When I was younger I would watch in awe as my mom would draft up her own pattern for whatever character we decided to be for Halloween that year. I would help her cut out the pieces and sit by her side in the craft room as she sewed them together. When I got older I told my mom that I wanted to learn to sew. She got me a basic starter machine, but it wasn’t until I was 28 that I really pulled it out to use it. I went over to moms house for my first lesson in sewing. She showed me how to draft my own pattern for a doll dress. She said that following patterns is always useful but she wanted me to know how to make anything from scratch so that I wasn’t stifled by only the patterns I could purchase. I only got to have one sewing lesson with my mom before she got too sick for us to do it again, but in that one lesson she taught me the very valuable art of improvisation.
Improv in motion
When I found out I was pregnant I started drafting patterns and sewing 60s inspired dresses for my baby girl.
I would just sit down with some fun prints and try out different styles, hoping that they would turn out. Through this experimenting I learned a lot about sewing and using my machine. The next project I worked on was making Penelope’s nursery bedding.
I was finally getting comfortable with sewing, which is a good thing because what came next was a big request from a dear friend.
The Mission if you choose to accept it
I was shopping for groceries when my friend Bonnie (who I used to work with at Safeway) approached me. She said she had a project for me. Her daughter Caitlin was getting married and she was wondering if I could turn her mother’s wedding dress into a flower girl dress that could be passed down and used through the generations of weddings in their family. My first thought was “Wow! That sounds like a fun project!” So I said Yes, I would take on the challenge. My second thought after Bonnie walked away was “What did I get myself into?!?” The thought of chopping up someones wedding gown to make a flower girl dress with my limited experience and skill in sewing was absolutely intimidating! However, I am never one to turn down a good challenge and I figured that she must have had the confidence in me to make it work or she wouldn’t have asked. I drove home that day, my head spinning full of ideas.
The Original Wedding Gown
Bonnie brought the gown over and we sat to discuss ideas. We decided that making it around a size 4T would be the way to go as that is the typical flower girl age. We wanted to mimic the feel of the original wedding dress as much as possible but at the same time, make it appropriate for a little girl.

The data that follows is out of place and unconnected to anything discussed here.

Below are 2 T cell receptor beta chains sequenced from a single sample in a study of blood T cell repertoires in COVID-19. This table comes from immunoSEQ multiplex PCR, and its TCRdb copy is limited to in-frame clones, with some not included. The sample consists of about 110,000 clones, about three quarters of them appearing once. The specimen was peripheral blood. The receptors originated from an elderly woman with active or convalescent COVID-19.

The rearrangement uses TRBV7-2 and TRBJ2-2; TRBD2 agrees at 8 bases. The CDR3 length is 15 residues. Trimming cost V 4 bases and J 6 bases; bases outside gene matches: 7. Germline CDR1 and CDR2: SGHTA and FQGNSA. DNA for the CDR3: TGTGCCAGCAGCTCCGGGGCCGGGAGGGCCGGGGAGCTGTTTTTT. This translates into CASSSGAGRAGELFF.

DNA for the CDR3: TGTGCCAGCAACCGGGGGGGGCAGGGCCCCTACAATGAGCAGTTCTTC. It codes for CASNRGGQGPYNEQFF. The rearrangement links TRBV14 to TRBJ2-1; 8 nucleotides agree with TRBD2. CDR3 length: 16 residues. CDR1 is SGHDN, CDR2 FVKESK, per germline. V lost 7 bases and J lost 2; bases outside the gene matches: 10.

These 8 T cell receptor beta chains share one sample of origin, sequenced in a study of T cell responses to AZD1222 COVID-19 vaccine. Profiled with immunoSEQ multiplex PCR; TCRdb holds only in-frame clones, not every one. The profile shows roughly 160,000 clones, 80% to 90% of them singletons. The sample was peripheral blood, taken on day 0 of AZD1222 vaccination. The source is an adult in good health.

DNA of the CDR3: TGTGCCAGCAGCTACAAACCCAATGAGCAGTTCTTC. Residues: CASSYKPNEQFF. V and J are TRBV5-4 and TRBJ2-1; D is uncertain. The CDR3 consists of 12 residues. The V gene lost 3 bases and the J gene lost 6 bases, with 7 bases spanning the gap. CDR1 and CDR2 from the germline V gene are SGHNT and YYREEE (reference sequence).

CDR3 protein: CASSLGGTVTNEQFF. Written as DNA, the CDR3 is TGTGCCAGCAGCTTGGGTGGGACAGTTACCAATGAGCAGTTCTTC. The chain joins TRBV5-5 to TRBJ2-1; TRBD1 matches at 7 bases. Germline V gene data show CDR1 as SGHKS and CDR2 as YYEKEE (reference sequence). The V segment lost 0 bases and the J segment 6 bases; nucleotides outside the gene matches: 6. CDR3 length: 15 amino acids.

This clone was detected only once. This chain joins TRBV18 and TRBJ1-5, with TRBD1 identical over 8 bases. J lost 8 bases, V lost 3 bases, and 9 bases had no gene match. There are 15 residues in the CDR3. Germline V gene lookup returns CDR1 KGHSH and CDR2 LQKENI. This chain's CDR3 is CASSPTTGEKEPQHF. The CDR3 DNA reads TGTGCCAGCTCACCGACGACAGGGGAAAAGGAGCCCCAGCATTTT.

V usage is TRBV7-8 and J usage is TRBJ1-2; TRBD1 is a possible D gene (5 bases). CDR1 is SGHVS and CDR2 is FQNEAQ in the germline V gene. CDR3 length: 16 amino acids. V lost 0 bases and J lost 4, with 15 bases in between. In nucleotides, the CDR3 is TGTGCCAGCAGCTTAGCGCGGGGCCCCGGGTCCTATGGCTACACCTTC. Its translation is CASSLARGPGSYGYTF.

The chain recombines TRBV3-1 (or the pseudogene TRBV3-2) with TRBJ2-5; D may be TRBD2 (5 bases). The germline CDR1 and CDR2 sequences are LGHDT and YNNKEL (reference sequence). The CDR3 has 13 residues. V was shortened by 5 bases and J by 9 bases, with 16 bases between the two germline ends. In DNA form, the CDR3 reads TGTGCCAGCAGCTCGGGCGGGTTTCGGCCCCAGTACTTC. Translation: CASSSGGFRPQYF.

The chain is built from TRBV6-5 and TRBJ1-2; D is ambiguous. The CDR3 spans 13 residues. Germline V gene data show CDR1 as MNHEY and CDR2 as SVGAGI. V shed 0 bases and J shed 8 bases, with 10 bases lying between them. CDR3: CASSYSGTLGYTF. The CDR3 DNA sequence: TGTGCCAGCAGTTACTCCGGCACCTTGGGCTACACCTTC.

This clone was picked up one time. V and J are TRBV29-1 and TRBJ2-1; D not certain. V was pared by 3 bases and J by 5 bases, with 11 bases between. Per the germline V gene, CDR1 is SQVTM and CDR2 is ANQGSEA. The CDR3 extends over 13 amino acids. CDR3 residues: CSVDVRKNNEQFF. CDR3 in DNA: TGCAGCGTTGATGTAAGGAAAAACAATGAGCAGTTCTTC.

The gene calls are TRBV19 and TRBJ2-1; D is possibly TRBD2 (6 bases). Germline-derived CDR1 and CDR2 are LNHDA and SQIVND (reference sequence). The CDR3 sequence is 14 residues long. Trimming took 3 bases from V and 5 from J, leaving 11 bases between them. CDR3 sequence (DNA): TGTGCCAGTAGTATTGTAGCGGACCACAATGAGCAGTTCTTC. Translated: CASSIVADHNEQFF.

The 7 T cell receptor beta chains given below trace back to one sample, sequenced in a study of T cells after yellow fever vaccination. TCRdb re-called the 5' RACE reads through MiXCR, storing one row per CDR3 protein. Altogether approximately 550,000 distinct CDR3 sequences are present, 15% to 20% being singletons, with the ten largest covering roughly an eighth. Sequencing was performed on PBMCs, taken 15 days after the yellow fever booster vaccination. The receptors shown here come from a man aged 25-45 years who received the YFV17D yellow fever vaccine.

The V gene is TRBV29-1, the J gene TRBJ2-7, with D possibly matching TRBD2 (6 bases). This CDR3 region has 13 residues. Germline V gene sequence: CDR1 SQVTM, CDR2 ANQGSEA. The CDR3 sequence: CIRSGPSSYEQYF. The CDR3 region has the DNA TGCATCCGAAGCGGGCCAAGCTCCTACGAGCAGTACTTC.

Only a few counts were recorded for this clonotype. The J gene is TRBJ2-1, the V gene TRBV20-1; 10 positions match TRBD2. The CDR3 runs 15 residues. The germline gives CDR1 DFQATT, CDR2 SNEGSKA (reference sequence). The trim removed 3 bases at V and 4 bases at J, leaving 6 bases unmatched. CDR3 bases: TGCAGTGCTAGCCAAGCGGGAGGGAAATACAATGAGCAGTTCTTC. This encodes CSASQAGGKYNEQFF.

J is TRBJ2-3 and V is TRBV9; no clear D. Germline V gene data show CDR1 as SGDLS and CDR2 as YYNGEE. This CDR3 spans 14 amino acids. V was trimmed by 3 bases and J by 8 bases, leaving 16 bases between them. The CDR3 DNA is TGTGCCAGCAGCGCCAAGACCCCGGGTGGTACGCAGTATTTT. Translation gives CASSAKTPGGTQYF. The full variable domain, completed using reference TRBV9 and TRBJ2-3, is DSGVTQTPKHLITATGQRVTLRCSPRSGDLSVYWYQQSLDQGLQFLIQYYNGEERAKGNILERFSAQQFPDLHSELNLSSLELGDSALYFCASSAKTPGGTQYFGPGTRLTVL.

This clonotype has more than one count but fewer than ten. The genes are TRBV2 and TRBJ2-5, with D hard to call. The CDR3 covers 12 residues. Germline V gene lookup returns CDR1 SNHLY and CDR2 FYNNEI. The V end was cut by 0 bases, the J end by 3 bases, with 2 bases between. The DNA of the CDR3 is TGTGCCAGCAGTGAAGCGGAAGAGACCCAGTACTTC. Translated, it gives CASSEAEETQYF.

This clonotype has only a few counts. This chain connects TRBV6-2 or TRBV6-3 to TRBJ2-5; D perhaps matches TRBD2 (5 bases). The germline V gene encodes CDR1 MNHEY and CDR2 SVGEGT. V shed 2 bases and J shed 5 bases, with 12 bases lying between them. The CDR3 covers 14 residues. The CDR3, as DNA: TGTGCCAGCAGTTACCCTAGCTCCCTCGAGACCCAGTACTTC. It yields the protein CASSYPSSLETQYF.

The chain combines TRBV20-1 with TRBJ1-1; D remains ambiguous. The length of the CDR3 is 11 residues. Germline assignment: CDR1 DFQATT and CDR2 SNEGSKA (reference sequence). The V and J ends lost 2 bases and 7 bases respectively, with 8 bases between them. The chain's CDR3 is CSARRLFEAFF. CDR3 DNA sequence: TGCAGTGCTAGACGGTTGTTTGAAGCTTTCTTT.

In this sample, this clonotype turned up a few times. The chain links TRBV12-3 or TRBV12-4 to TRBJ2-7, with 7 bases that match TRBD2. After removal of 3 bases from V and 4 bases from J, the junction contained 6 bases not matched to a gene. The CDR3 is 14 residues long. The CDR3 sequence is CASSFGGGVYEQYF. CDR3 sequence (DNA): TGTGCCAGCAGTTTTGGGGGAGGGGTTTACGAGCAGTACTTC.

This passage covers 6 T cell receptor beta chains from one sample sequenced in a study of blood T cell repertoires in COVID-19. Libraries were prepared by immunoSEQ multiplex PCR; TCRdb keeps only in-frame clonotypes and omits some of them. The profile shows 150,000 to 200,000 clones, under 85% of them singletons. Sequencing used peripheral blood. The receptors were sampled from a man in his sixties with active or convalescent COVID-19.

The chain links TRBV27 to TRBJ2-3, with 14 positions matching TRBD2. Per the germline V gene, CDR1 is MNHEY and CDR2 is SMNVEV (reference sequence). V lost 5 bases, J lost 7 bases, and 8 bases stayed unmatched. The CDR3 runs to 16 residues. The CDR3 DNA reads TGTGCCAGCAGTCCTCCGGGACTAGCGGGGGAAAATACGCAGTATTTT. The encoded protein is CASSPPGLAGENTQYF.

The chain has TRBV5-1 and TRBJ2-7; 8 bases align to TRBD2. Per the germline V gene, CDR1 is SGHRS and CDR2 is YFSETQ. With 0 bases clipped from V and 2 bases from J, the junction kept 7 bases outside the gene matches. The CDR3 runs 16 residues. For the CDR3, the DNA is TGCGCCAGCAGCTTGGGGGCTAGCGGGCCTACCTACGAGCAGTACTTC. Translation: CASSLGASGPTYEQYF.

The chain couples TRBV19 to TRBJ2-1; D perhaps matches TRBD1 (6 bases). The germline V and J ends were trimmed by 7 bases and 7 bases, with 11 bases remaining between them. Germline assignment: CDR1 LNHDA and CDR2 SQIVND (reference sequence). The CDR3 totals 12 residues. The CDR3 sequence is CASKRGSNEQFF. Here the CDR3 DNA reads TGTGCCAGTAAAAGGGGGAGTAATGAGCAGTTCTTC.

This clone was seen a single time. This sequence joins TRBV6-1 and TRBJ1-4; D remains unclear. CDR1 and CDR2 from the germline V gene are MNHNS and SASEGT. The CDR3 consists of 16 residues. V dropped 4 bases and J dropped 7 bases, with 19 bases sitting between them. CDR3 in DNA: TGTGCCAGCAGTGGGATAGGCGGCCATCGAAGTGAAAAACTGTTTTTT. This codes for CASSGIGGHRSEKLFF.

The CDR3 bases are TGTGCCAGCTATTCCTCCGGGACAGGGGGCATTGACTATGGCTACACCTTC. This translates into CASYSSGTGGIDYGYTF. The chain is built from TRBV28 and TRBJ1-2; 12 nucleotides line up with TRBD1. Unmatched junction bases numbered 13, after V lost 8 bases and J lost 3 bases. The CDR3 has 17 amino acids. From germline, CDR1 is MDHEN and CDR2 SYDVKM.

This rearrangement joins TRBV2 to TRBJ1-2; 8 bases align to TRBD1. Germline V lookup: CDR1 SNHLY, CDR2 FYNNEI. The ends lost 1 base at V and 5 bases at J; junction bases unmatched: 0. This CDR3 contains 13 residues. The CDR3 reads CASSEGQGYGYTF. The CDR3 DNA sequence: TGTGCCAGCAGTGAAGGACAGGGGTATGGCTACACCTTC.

I headed to the fabric store for a simplistic dress pattern. I wasn’t going to use it to fully create the dress, but I wanted to be sure I was right on the sizing. I found an extremely simple, basic dress and i got to work cutting out the pieces. Once the basic shape was cut, I started on the chantilly lace details. Let me tell you…Chantilly lace and silk are not friends! The lace is so delicate and it slides around on the silk as you try to sew it. During the process I had a few “pull my hair out” moments, however by the end of last night I had a finished bodice and gathered skirt ready to connect together. The collar on the Flower girl dress is the original peter pan collar on the wedding dress as well as the buttons. I used Chantilly lace as an overlay on the bodice to mimic the way the lace laid over a silk sweetheart neckline on the wedding dress and the Chantilly lace skirt overlay is the exact same skirt overlay that was on the wedding gown, just cut down to size and trimmed in handmade silk bias tape.
The Next Step
- Tonight after writing this I plan on sewing the bodice to the skirt. Next I will add the zipper. I have NEVER messed with a zipper before so I am a bit nervous about it, but I’m sure I’ll be able to figure it out! I mean, hey! I made an entire dress out of old wedding gown pieces with minimal use of a pattern! Originally Bonnie wanted sleeves on the dress, but after talking it over we decided a caplet would be both retro and chic (matching the feel of the dress and giving a nod to the time frame of the original wedding dress) as well as work well for either a summer or a winter wedding. So with that, I still need to finish the following (all made from the wedding dress fabric:
- finishing of flower girl dress
- Sash to go around flower girl dress waist (both in chocolate for Caitlin’s wedding and Ivory for a generic color choice)
- Caplet to go over the Flower girl dress
- ring pillow
- basket liner for flower girls petals
- Keepsake box to store it all in
I have a lot of work to do so I better get to it! I’ll be sure to keep you all posted on the progress as it comes along!